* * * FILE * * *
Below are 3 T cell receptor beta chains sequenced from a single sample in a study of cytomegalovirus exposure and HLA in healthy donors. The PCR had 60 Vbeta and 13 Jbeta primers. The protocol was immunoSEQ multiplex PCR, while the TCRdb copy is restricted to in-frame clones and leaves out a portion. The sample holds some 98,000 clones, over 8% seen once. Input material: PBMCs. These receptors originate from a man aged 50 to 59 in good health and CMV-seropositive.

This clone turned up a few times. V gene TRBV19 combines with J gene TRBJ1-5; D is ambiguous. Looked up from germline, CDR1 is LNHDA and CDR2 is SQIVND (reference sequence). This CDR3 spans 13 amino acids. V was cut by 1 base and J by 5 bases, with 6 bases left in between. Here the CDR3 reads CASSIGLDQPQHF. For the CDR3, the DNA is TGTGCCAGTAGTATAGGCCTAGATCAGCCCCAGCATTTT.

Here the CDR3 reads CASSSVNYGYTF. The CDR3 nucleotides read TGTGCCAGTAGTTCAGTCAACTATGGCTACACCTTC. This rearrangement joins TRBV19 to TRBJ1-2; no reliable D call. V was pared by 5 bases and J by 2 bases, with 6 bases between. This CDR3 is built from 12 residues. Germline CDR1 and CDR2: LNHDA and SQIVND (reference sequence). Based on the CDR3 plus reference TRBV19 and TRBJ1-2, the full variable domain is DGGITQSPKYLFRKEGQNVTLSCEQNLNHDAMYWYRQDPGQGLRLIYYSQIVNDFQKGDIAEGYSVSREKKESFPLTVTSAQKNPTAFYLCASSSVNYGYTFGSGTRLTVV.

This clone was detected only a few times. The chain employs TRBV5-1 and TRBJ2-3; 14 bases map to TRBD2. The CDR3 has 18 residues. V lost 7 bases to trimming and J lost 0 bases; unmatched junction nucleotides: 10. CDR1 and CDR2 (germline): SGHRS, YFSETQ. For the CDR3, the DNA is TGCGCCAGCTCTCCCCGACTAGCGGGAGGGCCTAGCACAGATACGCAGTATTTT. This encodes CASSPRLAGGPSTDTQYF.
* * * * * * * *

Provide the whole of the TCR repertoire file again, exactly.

Below are 3 T cell receptor beta chains sequenced from a single sample in a study of cytomegalovirus exposure and HLA in healthy donors. The PCR had 60 Vbeta and 13 Jbeta primers. The protocol was immunoSEQ multiplex PCR, while the TCRdb copy is restricted to in-frame clones and leaves out a portion. The sample holds some 98,000 clones, over 8% seen once. Input material: PBMCs. These receptors originate from a man aged 50 to 59 in good health and CMV-seropositive.

This clone turned up a few times. V gene TRBV19 combines with J gene TRBJ1-5; D is ambiguous. Looked up from germline, CDR1 is LNHDA and CDR2 is SQIVND (reference sequence). This CDR3 spans 13 amino acids. V was cut by 1 base and J by 5 bases, with 6 bases left in between. Here the CDR3 reads CASSIGLDQPQHF. For the CDR3, the DNA is TGTGCCAGTAGTATAGGCCTAGATCAGCCCCAGCATTTT.

Here the CDR3 reads CASSSVNYGYTF. The CDR3 nucleotides read TGTGCCAGTAGTTCAGTCAACTATGGCTACACCTTC. This rearrangement joins TRBV19 to TRBJ1-2; no reliable D call. V was pared by 5 bases and J by 2 bases, with 6 bases between. This CDR3 is built from 12 residues. Germline CDR1 and CDR2: LNHDA and SQIVND (reference sequence). Based on the CDR3 plus reference TRBV19 and TRBJ1-2, the full variable domain is DGGITQSPKYLFRKEGQNVTLSCEQNLNHDAMYWYRQDPGQGLRLIYYSQIVNDFQKGDIAEGYSVSREKKESFPLTVTSAQKNPTAFYLCASSSVNYGYTFGSGTRLTVV.

This clone was detected only a few times. The chain employs TRBV5-1 and TRBJ2-3; 14 bases map to TRBD2. The CDR3 has 18 residues. V lost 7 bases to trimming and J lost 0 bases; unmatched junction nucleotides: 10. CDR1 and CDR2 (germline): SGHRS, YFSETQ. For the CDR3, the DNA is TGCGCCAGCTCTCCCCGACTAGCGGGAGGGCCTAGCACAGATACGCAGTATTTT. This encodes CASSPRLAGGPSTDTQYF.